In the early 1930s the director and choreographer* Busby Berkeley created a new form of film musical. Berkeley designed and directed elaborate production numbers featuring armies of chorus girls moving in geometrically precise arrangements. The production numbers in previous musical films had generally been shot from static positions in front of the proscenium—a theater audience's point of view. Berkeley's innovation was to make the camera a part of the choreography by placing it directly overhead, on the chorus line, or even tracking between the dancers' legs onstage.
We've recently been watching several of Berkeley's early musicals for Warner Brothers, and I thought I'd offer a quick survey. I realize that calling these movies "Busby Berkeley musicals" neglects the contributions of directors like Lloyd Bacon and Mervyn LeRoy, who were often in charge of the dialogue scenes. But with all due respect to Bacon and LeRoy, it's the Berkeley-directed dance numbers that make these movies unforgettable. So, in descending order of watchability:
1. Gold Diggers of 1933 is Berkeley's masterpiece, containing some of his most jaw-droppingly enjoyable numbers. Joan Blondell, Ginger Rogers and comedienne Aline MacMahon play wisecracking but good-hearted chorus girls (a setup so successful it was recycled a few years later in the excellent Stage Door (1937), also starring Ginger Rogers). Ruby Keeler is (what else) the ingenue, and her love interest Dick Powell is a rich kid slumming it as a Broadway songwriter. But all you need to know is that the screenplay provides enough snappy dialogue and comic situations to keep you thoroughly entertained between numbers.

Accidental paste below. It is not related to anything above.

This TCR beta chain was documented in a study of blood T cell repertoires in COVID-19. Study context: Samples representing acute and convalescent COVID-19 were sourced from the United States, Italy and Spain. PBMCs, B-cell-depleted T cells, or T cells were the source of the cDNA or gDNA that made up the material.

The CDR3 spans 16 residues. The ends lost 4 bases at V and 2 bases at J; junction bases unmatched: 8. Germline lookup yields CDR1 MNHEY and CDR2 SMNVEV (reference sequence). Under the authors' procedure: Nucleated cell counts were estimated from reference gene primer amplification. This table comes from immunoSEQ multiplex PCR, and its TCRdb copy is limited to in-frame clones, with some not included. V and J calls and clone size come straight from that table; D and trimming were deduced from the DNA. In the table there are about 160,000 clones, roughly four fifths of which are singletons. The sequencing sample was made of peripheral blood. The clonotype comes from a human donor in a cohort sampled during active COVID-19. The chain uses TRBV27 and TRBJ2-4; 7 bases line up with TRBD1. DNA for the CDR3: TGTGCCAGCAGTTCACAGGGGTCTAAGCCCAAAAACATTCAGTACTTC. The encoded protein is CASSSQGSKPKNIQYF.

And what numbers! From the opening "We're in the Money" (featuring chorus girls clothed in coins and Ginger Rogers singing the lyrics in pig latin) to the "Shadow Waltz" (with dozens of dancers playing neon-lit violins), Berkeley's stagings of the Harry Warren-Al Dubin songs are mind-boggling. My favorite may be the delirious "Pettin' in the Park," which says more about the sexual mores of my grandparents' generation than I really want to know. Here are the last two minutes or so of this sequence (formerly available in its entirety):
The movie closes with "Remember My Forgotten Man," a harrowing song about the mistreatment and neglect of World War I veterans, unforgettably performed by Joan Blondell and Etta Motten. Don't miss this one.
2. 42nd Street (1933) became the template for every backstage musical to follow: when a Broadway show's star (Bebe Daniels) breaks her ankle just before opening night, the ingenue chorus girl Peggy Sawyer (Ruby Keeler) has to go on as her replacement. The movie has Harry Warren and Al Dubin's great title song about that "naughty, gawdy, bawdy, sporty" (or as Ruby Keeler sings, "spawty") thoroughfare, and the classic line delivered to Peggy by the harried director (Warner Baxter) just before she steps onstage: "You're going out a youngster, but you've got to come back a star!"